Merkel maintains lead in election campaign: polls
26 August 2005, BERLIN - Despite edging up in recent polls, Chancellor Gerhard Schroeder's Social Democrats are still badly trailing the conservative opposition as the nation's election campaign enters its crucial stage.
26 August 2005
BERLIN - Despite edging up in recent polls, Chancellor Gerhard Schroeder's Social Democrats are still badly trailing the conservative opposition as the nation's election campaign enters its crucial stage.
With just three weeks to go before the election, a poll released Friday by Germany's public TV station ZDF showed the Social Democrats (SPD) gaining one percentage point over the last week to reach 30 per cent.
But the poll, which was drawn up the Mannheim-based Forschungsgruppe Wahlen market research group, showed the opposition Christian Democrat-Christian Social Union (CDU/CSU) unchanged at 43 per cent.
While the SPD's national coalition partners, the Greens slipped one percentage point to eight per cent, the CDU-CSU's likely coalition partner, the Free Democrats (FDP), held steady at eight per cent.
The country's new hardline left-wing party, the Left Party also garnered eight per cent in the ZDF poll, which was unchanged from the previous week.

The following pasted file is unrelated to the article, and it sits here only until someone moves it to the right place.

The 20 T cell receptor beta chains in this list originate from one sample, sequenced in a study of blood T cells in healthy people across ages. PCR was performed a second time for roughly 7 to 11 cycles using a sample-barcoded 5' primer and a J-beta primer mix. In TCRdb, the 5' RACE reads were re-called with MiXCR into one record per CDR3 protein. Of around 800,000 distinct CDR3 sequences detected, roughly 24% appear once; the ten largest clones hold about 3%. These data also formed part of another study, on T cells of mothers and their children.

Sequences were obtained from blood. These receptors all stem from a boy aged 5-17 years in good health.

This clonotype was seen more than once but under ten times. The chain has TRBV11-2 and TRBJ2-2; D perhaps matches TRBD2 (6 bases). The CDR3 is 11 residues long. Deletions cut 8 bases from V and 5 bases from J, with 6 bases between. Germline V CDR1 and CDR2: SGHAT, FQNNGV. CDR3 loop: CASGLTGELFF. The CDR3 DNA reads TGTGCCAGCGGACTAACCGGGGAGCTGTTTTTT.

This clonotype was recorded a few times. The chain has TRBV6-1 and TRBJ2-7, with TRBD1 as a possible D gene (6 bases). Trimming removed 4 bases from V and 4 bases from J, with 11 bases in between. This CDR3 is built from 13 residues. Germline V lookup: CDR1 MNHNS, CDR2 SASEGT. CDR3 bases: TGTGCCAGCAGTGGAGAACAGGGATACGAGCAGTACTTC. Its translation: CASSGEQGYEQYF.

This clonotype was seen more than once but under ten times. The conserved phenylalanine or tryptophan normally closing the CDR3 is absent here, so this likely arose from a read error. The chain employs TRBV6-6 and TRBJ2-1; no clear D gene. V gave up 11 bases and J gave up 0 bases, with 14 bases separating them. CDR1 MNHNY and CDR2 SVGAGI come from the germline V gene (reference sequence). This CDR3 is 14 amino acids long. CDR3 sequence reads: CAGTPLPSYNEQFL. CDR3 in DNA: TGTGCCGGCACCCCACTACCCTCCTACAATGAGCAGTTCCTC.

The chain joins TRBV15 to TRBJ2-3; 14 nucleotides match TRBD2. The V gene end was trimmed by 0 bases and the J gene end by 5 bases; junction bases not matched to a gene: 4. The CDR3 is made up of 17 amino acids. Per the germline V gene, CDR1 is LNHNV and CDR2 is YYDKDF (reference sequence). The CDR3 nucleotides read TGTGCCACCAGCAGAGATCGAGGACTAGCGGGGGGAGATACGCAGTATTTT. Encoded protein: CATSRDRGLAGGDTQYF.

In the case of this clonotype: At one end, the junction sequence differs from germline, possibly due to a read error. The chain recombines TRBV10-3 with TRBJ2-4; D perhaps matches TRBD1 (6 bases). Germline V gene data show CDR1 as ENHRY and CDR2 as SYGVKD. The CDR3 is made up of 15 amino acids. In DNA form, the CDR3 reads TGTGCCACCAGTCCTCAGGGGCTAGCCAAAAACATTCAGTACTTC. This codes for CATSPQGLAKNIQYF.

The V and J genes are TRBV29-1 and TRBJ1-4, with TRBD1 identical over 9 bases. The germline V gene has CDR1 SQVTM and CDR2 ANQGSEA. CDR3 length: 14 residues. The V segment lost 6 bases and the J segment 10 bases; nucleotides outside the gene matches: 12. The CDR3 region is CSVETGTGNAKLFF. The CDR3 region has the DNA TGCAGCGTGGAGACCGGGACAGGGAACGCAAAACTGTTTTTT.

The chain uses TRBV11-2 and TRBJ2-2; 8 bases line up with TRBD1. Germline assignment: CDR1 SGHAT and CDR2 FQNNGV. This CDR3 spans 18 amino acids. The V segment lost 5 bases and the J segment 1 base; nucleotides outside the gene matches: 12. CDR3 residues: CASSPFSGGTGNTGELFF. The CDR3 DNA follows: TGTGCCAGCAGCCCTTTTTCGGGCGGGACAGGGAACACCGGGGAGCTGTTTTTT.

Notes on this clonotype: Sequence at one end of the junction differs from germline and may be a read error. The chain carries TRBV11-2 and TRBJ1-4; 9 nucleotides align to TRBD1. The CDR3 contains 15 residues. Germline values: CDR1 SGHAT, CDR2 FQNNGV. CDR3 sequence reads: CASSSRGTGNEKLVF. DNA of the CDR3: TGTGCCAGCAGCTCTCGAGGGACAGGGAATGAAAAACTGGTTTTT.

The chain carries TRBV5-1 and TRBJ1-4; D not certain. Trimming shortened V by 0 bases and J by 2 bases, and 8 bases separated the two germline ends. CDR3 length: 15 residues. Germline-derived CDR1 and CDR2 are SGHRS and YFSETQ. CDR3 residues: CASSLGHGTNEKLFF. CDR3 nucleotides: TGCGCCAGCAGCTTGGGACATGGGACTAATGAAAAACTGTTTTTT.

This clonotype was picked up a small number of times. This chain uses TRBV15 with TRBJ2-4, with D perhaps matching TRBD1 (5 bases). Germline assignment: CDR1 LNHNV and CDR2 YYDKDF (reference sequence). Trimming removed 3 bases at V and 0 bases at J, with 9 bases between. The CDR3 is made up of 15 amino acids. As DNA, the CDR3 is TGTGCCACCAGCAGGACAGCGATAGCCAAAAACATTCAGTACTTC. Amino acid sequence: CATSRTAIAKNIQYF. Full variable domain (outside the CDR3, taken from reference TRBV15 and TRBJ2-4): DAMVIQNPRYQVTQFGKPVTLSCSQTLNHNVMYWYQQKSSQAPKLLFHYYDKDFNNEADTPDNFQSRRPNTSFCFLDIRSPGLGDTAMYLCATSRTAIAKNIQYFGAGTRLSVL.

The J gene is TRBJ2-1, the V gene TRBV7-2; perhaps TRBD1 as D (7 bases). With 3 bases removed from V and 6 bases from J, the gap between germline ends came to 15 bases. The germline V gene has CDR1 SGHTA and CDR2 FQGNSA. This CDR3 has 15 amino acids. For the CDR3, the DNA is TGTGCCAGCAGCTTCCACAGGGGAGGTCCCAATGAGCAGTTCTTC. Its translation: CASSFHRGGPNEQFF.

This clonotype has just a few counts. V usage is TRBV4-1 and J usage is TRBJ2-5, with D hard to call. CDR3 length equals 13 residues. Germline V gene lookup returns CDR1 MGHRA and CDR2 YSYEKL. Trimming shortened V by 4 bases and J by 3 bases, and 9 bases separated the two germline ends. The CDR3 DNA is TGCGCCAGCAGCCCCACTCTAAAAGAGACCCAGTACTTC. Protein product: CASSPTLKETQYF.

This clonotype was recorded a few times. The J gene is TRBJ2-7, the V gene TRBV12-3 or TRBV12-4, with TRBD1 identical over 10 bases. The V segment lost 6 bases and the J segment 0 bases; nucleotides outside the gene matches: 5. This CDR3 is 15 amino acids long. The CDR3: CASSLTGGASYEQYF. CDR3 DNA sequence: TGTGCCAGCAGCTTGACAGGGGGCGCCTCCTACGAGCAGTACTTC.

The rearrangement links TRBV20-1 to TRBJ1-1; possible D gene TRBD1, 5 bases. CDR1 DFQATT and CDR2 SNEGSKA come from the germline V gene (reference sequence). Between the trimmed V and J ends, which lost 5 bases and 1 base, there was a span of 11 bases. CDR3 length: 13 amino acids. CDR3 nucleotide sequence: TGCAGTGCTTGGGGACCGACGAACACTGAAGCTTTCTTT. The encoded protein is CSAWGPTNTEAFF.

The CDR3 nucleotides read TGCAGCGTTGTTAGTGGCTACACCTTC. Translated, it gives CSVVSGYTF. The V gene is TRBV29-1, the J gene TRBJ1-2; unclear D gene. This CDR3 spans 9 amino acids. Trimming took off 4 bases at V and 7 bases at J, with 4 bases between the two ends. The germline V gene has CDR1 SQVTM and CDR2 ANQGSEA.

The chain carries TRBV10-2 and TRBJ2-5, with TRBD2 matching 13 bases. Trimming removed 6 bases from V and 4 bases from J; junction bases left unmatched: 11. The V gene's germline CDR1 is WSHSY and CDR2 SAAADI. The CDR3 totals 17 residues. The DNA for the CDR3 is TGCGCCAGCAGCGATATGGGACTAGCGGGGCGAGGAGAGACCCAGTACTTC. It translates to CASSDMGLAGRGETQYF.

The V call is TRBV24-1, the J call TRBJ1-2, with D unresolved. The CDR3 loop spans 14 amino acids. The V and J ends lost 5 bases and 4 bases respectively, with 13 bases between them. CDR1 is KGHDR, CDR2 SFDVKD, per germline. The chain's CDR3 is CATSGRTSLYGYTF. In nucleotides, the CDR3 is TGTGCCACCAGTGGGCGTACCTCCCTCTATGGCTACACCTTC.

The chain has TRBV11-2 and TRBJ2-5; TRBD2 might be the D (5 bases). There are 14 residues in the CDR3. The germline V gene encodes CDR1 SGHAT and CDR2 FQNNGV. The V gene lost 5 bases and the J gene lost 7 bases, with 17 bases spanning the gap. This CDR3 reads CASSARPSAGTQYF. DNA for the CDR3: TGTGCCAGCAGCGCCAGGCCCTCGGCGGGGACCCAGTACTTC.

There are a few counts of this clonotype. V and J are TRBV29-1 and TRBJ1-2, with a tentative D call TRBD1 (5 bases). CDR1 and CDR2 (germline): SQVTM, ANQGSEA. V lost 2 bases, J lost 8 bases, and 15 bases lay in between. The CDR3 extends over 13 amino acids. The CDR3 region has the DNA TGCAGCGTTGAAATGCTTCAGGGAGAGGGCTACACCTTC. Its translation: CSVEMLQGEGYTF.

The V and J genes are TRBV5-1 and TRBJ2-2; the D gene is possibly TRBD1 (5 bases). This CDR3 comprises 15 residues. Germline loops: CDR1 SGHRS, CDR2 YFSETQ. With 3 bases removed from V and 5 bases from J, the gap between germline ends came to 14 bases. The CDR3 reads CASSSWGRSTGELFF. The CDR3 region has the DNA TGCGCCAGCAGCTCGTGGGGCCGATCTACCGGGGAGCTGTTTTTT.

There have been concerns that a strong showing by the Left Party in the September 18 election might mean that Merkel would be unable to gain a parliamentary majority for her preferred coalition and instead be forced to consider forming a so-called grand coalition with the SDP.
However, in line with the recent batch of polls, the ZDF survey showed Merkel's CDU-CSU coalition with the FDP as securing a parliamentary majority.
Only 20 per cent of those responding to the ZDF poll said they believed that a Schroeder-led SDP-Green party coalition could be re-elected next month.
A poll released Thursday by another German public TV station, ARD also gave the CDU-CSU a commanding lead over the SPD with the Merkel- led opposition coming in at 42 per cent and the SPD gaining one percentage point to reach 31 per cent.
At the end of August 2002 in the build-up to the last election, the gap between the major parties was much narrower with the ARD poll showing the CDU-CSU standing at 41 per cent and Schroeder's SDP holding 39 per cent of the vote.
As with other polls, Friday's survey shows Schroeder still emerging as German voters' preferred candidate for Chancellor. While 47 per cent said they preferred Schroeder as Chancellor, 42 per cent preferred Merkel as leader of Europe's biggest economy.
However, under the German electoral system, Germans vote for parties and do not directly elect their Chancellor.
Subject: German news